Remember how in some movies characters would have to scan their eyes, face or hands in order to get past additional security measures? The idea of this is part of the ‘What you are' factor of multi-factor authentication. We're clearly not quite at the futuristic level of these movies but biometrics are becoming more accessible and incredible by the day. Perhaps one of the most accessible options is voice biometrics. PortalGuard works with a provider called VoiceIt, which allows users to use their voice as an MFA option. Sounds too good to be true? Think again. Into a microphone simply state your name or a phrase to "register" the multi-factor authentication option than when trying to authenticate, you will be prompted to speak into the microphone. VoiceIt will determine whether or not it is your voice reciting the phrase by evaluating certain IPA phonetics/sounds and if it recognizes the voice as yours, you will pass the multi-factor authentication requirement.
When to use MFA?
Multi-factor authentication is recommended for use whenever and wherever possible but there are a few instances where it is particularly important. In cases where you have access to protected or sensitive information, such as Health data (HIPPA) or PCI information, it is vital to keep that data out of the hands of anyone who isn't supposed to be seeing it.
“But I already have a very strong password so what is the point of using MFA?”
As technology gets more and more powerful, so do hackers. They are able to attempt more passwords per second the stronger their computer is, so essentially, the strength of your password is dropping by the millisecond. There is only one way to strengthen your security and that is adding a second factor. 80% of all data breaches could be avoided by the use of MFA, meaning that even if a hacker gets your password, chances are they still won't be able to get into your account if you are using MFA. We all worry about our personal data being breached and there are thousands of instances with others who have stopped attacks by having MFA in place, including myself! One of my sensitive account's passwords was breached, but the hacker was not able to get into my account due to a mobile authenticator being in place. When I was notified that someone was trying to get into my account, I was relieved to know their attack was stopped with the multi-factor authentication I had in place. I was quickly able to update my password and continue with my day.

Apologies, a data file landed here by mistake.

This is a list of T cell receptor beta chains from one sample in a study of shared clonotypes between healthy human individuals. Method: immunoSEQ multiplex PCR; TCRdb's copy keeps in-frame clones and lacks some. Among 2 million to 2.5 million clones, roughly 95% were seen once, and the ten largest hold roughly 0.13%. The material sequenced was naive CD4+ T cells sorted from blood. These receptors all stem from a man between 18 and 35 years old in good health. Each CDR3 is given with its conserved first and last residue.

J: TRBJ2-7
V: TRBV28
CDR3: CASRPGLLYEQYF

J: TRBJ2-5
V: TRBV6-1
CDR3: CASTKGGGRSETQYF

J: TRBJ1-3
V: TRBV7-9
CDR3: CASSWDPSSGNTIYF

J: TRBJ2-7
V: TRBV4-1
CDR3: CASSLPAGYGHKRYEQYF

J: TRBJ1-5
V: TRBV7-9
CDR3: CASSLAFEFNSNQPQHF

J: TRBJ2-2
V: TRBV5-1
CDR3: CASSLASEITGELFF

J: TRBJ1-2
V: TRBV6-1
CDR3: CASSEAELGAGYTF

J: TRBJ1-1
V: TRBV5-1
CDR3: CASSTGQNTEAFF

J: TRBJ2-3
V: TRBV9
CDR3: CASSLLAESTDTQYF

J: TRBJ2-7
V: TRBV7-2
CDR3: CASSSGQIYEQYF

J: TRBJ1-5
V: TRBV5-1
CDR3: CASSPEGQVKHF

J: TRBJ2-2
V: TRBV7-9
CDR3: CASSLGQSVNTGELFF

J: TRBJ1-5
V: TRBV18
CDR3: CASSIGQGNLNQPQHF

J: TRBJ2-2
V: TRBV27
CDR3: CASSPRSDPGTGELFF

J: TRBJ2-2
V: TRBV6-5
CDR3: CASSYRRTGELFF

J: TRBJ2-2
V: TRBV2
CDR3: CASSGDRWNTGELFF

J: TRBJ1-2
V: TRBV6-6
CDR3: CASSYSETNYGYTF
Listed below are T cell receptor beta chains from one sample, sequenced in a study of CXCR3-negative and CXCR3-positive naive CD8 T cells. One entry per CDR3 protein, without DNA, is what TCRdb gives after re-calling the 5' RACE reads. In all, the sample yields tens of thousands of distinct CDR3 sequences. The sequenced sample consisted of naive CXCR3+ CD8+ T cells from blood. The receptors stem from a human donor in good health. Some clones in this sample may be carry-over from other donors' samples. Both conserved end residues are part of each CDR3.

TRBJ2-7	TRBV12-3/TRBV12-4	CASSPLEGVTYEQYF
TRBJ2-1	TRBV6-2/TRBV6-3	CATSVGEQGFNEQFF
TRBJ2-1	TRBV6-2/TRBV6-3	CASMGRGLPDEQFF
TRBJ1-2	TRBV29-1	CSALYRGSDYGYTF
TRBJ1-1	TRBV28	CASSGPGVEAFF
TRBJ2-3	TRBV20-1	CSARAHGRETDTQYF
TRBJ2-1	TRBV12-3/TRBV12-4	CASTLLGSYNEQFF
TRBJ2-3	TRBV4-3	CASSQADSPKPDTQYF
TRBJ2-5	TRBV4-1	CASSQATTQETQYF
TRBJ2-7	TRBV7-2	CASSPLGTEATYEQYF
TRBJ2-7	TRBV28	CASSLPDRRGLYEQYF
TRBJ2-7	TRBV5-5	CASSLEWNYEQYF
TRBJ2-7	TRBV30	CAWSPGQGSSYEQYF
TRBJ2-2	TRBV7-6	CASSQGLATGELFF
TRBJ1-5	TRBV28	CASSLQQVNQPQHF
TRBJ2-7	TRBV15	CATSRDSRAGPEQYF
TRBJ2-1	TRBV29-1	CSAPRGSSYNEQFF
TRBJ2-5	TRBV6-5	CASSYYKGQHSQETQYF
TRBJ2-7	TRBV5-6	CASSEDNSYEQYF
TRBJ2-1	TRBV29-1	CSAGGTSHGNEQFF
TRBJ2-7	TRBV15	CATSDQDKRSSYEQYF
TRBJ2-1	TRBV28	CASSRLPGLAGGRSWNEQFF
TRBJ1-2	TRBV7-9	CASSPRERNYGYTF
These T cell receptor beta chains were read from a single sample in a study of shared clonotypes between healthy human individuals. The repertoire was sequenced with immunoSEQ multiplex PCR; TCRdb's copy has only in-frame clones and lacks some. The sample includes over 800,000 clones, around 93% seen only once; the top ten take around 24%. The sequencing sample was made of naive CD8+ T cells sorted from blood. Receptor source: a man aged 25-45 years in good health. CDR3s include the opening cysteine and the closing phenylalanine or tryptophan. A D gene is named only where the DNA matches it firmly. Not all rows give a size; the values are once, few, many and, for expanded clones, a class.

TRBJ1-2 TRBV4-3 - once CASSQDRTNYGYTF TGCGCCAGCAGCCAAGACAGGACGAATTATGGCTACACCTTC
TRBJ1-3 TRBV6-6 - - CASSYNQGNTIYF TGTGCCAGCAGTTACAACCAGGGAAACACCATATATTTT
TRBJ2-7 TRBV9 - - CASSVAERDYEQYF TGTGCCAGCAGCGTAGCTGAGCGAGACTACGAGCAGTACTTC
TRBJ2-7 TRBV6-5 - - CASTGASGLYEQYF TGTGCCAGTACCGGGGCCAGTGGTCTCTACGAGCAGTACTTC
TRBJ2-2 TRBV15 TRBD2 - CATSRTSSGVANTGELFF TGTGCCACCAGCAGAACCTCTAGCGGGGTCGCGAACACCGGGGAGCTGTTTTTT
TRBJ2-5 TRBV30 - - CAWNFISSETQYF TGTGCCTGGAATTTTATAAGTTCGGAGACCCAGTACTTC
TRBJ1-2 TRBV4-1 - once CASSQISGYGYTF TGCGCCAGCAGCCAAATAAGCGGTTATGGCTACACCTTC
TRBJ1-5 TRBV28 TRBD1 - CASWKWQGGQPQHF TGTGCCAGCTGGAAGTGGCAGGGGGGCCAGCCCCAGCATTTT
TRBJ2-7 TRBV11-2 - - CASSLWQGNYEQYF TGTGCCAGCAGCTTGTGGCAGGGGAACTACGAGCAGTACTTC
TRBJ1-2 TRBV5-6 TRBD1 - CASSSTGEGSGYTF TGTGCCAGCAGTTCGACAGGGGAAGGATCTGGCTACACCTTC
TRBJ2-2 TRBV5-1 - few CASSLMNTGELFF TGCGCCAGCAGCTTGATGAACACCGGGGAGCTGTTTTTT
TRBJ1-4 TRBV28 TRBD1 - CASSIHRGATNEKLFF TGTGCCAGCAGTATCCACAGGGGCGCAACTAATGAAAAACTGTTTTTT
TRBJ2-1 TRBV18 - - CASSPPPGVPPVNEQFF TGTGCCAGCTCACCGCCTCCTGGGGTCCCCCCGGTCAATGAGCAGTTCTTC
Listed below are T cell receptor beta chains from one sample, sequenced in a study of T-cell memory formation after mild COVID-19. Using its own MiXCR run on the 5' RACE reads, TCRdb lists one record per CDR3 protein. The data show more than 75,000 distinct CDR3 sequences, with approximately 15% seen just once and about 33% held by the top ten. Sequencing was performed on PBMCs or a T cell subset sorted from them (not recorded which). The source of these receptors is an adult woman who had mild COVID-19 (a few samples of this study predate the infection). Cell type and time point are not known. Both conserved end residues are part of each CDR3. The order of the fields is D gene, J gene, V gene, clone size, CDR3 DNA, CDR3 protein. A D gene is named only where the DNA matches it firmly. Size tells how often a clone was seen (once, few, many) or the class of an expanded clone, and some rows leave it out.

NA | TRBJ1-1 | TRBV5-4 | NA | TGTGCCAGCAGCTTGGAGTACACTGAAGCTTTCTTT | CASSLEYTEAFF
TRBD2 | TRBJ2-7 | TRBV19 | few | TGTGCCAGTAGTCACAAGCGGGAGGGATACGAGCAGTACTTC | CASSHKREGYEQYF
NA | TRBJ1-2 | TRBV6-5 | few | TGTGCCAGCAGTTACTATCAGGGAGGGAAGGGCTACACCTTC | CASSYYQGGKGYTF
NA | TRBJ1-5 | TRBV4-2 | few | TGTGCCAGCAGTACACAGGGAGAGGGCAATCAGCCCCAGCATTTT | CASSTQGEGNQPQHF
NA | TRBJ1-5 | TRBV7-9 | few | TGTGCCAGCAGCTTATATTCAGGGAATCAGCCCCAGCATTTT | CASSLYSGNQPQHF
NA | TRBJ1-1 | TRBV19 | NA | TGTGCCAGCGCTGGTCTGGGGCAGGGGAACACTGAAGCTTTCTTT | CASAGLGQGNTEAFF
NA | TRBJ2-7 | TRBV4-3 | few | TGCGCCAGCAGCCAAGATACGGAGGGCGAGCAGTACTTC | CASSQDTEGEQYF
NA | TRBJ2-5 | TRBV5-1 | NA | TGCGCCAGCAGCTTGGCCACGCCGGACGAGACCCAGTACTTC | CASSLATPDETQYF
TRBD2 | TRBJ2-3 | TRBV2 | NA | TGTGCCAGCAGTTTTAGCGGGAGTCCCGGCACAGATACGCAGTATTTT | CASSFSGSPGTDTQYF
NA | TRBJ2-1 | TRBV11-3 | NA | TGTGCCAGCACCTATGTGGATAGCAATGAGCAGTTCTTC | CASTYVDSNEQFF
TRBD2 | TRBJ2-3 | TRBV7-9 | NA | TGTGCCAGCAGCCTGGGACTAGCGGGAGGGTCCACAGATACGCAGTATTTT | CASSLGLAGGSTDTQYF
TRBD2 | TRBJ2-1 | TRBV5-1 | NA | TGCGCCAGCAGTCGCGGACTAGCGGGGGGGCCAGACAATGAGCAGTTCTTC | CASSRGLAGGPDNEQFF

With how accessible these multi-factor authentication options are, there really isn't any reason you shouldn't want to add further security to your accounts. A few seconds of additional typing is well worth it to prevent the hours of work and additional stress it causes when an account is breached. Passwords aren't always enough, and MFA is the future of password security, so, do yourself a favor and update those accounts!